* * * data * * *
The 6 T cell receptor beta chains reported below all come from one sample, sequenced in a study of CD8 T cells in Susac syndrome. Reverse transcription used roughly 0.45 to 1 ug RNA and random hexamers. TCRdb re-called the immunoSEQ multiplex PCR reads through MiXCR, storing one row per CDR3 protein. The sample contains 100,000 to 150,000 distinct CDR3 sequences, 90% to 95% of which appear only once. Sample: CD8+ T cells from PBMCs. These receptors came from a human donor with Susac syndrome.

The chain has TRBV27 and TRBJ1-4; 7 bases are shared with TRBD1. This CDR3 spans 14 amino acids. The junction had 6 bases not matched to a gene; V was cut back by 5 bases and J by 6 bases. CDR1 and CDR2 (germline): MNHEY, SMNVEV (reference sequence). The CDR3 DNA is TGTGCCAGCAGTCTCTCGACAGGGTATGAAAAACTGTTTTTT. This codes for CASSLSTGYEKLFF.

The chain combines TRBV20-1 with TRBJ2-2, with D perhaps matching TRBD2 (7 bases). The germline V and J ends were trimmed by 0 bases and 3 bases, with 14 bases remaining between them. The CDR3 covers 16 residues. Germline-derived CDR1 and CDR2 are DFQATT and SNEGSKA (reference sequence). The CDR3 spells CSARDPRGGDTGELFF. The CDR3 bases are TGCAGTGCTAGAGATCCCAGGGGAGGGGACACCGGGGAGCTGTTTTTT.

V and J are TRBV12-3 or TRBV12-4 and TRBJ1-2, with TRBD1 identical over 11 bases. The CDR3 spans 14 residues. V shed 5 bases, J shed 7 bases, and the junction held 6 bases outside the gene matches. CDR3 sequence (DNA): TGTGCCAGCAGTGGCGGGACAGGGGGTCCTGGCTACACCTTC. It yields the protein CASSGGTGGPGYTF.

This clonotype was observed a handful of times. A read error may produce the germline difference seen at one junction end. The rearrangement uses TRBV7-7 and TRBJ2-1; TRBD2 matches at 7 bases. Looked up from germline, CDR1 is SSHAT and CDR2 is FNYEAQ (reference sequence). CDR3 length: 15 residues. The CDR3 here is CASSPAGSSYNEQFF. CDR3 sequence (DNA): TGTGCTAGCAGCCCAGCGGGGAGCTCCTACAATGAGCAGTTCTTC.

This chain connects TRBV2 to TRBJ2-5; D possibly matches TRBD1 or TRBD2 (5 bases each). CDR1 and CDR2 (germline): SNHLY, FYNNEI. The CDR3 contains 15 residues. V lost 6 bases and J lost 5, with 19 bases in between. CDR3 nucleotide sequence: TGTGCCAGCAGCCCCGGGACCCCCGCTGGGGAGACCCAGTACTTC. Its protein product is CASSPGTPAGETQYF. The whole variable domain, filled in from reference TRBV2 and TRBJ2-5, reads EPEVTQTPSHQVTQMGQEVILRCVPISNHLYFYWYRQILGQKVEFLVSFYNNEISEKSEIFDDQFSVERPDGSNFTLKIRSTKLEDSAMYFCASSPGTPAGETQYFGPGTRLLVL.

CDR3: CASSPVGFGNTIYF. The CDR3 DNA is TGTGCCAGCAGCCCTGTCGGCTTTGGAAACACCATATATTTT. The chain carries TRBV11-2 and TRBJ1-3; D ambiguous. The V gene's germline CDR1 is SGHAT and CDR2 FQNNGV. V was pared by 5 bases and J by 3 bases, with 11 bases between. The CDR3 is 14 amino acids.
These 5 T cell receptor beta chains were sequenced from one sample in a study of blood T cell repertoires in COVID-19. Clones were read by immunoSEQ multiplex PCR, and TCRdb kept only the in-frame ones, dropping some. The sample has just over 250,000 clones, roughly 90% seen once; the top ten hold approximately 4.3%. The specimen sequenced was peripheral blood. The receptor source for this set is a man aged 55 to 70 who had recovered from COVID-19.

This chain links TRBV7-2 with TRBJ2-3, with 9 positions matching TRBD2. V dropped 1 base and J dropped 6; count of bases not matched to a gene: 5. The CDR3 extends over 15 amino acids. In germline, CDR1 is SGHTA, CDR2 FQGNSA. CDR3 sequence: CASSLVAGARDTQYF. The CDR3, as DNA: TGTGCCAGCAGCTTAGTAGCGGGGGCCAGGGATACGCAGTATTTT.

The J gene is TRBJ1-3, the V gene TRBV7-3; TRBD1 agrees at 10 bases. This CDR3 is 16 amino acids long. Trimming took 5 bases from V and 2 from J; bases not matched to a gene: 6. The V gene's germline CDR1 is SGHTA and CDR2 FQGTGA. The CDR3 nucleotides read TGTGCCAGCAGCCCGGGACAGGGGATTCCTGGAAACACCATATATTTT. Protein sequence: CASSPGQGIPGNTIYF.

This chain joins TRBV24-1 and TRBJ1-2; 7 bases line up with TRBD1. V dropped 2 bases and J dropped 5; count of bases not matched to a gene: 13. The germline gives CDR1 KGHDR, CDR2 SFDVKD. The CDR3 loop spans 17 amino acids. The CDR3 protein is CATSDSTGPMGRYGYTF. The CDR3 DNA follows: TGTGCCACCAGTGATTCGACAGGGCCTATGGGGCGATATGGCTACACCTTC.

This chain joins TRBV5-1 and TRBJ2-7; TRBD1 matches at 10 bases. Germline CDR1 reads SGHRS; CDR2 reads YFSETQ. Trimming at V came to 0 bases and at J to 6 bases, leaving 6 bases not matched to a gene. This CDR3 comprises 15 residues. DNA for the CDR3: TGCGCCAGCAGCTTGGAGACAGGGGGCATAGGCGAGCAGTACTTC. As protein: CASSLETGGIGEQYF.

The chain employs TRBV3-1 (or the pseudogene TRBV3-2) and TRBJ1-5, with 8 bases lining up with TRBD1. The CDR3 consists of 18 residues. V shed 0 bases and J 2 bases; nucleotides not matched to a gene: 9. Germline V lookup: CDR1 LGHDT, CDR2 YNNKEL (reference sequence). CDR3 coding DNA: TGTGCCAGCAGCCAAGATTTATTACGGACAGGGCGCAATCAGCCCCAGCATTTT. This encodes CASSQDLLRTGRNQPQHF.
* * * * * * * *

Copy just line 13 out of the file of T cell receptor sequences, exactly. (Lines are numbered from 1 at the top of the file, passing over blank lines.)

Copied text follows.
The chain employs TRBV3-1 (or the pseudogene TRBV3-2) and TRBJ1-5, with 8 bases lining up with TRBD1. The CDR3 consists of 18 residues. V shed 0 bases and J 2 bases; nucleotides not matched to a gene: 9. Germline V lookup: CDR1 LGHDT, CDR2 YNNKEL (reference sequence). CDR3 coding DNA: TGTGCCAGCAGCCAAGATTTATTACGGACAGGGCGCAATCAGCCCCAGCATTTT. This encodes CASSQDLLRTGRNQPQHF.